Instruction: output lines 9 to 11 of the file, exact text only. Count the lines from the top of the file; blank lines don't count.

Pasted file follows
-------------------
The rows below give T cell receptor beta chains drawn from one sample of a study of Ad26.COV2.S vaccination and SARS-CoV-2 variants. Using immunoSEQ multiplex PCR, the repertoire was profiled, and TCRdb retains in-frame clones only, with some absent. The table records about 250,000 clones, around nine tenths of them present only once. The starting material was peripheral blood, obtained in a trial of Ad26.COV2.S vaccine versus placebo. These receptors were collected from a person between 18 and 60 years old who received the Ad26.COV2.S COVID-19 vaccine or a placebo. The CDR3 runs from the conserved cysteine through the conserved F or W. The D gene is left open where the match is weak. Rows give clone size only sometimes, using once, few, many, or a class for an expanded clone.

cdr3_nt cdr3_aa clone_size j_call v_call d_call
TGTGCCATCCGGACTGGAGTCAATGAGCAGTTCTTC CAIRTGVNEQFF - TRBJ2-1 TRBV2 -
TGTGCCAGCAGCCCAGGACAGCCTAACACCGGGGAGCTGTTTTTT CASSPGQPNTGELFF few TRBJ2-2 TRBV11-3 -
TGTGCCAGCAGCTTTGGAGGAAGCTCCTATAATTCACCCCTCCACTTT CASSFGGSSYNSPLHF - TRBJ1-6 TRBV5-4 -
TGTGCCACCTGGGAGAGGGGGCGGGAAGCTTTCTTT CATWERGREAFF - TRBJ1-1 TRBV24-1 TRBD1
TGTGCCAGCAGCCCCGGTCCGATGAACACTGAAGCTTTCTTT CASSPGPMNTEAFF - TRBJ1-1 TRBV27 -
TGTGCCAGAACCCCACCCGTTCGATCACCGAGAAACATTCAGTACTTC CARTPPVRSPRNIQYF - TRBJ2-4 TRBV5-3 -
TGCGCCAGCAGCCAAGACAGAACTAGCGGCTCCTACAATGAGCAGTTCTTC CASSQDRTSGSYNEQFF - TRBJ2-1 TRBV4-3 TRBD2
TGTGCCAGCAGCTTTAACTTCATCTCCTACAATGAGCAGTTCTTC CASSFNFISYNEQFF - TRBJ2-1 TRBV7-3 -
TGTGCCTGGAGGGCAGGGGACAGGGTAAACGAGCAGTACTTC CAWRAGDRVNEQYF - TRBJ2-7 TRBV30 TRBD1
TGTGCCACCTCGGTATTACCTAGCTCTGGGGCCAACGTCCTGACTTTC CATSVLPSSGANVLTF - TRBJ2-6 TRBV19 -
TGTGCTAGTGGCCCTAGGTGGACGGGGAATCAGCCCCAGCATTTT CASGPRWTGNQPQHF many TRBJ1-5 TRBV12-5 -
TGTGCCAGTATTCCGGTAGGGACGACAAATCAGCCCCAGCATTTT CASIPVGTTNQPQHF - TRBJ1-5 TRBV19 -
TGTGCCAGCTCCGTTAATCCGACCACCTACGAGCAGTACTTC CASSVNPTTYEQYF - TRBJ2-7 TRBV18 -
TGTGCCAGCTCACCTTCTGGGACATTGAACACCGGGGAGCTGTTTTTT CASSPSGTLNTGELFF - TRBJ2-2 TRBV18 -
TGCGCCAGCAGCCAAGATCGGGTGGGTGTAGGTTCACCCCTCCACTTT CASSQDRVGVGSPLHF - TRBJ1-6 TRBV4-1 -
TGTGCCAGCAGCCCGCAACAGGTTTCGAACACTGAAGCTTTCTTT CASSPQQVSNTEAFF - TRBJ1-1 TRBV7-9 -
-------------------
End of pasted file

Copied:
TGCGCCAGCAGCCAAGACAGAACTAGCGGCTCCTACAATGAGCAGTTCTTC CASSQDRTSGSYNEQFF - TRBJ2-1 TRBV4-3 TRBD2
TGTGCCAGCAGCTTTAACTTCATCTCCTACAATGAGCAGTTCTTC CASSFNFISYNEQFF - TRBJ2-1 TRBV7-3 -
TGTGCCTGGAGGGCAGGGGACAGGGTAAACGAGCAGTACTTC CAWRAGDRVNEQYF - TRBJ2-7 TRBV30 TRBD1